“All right we have a possible containment breech of a high level force user. Possible Jedi Knight or Corrupted Sith Lord. Whatever was on that spasted star destroyer, looks like we brought it back with us. Medics, administer Medperanazine. As per protocol.” He gave his men an apologetic look and mimicked a shrug. “Sorry for the letdown tonight lads, nothing else we can do after a 20 hour deployment. Drink water and get into the transports. When we get home we will have a party and work off the drugs okay?” 


They all saluted. Armoured arms crashing across their chests in a melody of noise. 


“Surround the hospital and prepare strike teams. Myself and our Sith Companion here will make first entry and discern the danger. You know those Sec boys, They are notoriously jumpy.” 


And as a unit they moved to the short hop transports. Delta escorting the lovely Sith Lord. When they were seated for the less than a minute flight he held out his arm so that she could see the screen of the datapad that was mounted there. 


“Kakuto Ryu. If you know the name it means the hammer is right behind it. There’s a statue of him on Korriban you know. One of the old trinity at the battle of Gala. When the music starts its a damn tune to dance to.” 


So he was either an ally, or a very dangerous enemy. But he found himself grinning at her despite it all. Whichever way this went it was good to see her again. 


And the shuttle touched down outside the hospital with a flurry of blown dust and small branches. 


Commander - Darkhand Brigade - Sith Empire

Blood Prince

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The examination slab was bitter to his flesh, uncompromisingly cold and level. “...Where am I?” the thought escaped him, asking no one and nothing in particular. From all around him, there were sounds and words, shouts or maybe even screams judging by the pronounced urgency of chatter nearby. He could see nothing, but everything happened in a long and irritable slur. The largest sounds drowned out, muffled to an extremely suppressed low-hum, as if he had returned beneath the raging sea-waters of Mon Calamari and listened swimmingly to the cries of suffocating men. His eyes felt heavy. The lids on them would not part ways, yet neither would his lips to bare his teeth in displeasure. Natural senses slowly escaped him as even the barest motor functions did not work the way they used to, but panic did not seep in where control was lost. His mind was only describable as muddied; dragging and sluggish in the way his thoughts scattered far from any logic and burned with a psychedelic stupor. Even his body had betrayed him.


“...Indawo Yokufa?” The words echoed boldly in his mind as if it were his Utata that had spoken them. The noble class within Anzat used phrases such as these to refer to a place of unrest and much death, a place of darkness in which remained inaccessible to the living. It was the void in simpler words, and he was here again, where darkness reigned supreme. 


His shapely sinewed chest heaved up and down, rising with the entire weight of a galaxy-spanning Empire, and falling softly as if this vulnerability had finally offered him some measure of peace from the conquering. Hardened sun-touched skin peaked through the cracked shell of his armor plate, showing swollen veins unnaturally glowing an iridescent white-purple. They traced upwards from his exposed abdomen, underneath his torn coverings and surged thickly at the base of his neck, shimmering as though each vein-stalk contained bottled lightning. Open wounds bled, but energy and life transitioned through his body in a kaleidoscopic burst of fuschia. All with eyes wide shut, Exodus sheepishly tried to peer into a world that was both present but nowhere to be found.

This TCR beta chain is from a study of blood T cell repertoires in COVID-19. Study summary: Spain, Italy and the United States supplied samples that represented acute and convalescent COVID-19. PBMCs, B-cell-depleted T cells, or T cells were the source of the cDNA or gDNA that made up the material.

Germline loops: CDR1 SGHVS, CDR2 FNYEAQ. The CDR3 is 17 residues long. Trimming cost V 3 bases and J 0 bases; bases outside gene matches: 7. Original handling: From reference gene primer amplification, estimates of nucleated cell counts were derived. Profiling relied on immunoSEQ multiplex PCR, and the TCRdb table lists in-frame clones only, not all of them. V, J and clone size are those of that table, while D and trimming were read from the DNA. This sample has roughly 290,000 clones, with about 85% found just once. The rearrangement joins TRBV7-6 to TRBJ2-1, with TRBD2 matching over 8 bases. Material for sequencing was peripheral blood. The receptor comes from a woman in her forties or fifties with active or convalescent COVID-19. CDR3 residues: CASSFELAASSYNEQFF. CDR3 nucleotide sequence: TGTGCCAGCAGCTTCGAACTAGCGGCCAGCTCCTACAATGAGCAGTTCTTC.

"Death has not found you, trespasser." Her voice was eerily unfamiliar, slick with curiosity and venom. Every pronunciation labored slowly, as if each of her words were carefully selected to emphasize the importance of her message. "Then what is this? And who might you be?" Impatience settled at the tail-end of his tongue, and it was then, that he noticed he could speak. He worked his jaw loose, biting against his teeth and feeling the tension behind his cheeks, then releasing. It felt real, but because he was without sight, this felt as if it were another dream.


It was more than a few breaths before a response actually came, drawing upon an awkward suspense. "You are here, and I am me of course." Giggling, the hoarse voice began to cackle at the silliness of their predicament. It wasn't pretty, the way her humor echoed in the ugly way that it did. Her laughter was nothing short of dry-heaves, slobbering and a coo of mania. Worse even, was that she believed it to be an enlightening answer. 


Exodus could hear movement around him as the other voices had suddenly drawn quiet. He hadn't noticed when they had stopped, and if they were just the voices in his head. Her feet shuffled quickly over the plated floors, tickling the metal as if her two feet were instead a dainty six, scratching the metal as she approached. "Did it work?" He wondered, "Did my sacrifice return Kakuto to the Sith? Did it free him from the Je'daii?" He had placed a lot at risk, but for his brothers, there was no cost too high.


No cost too high..
“..Would they do the same?”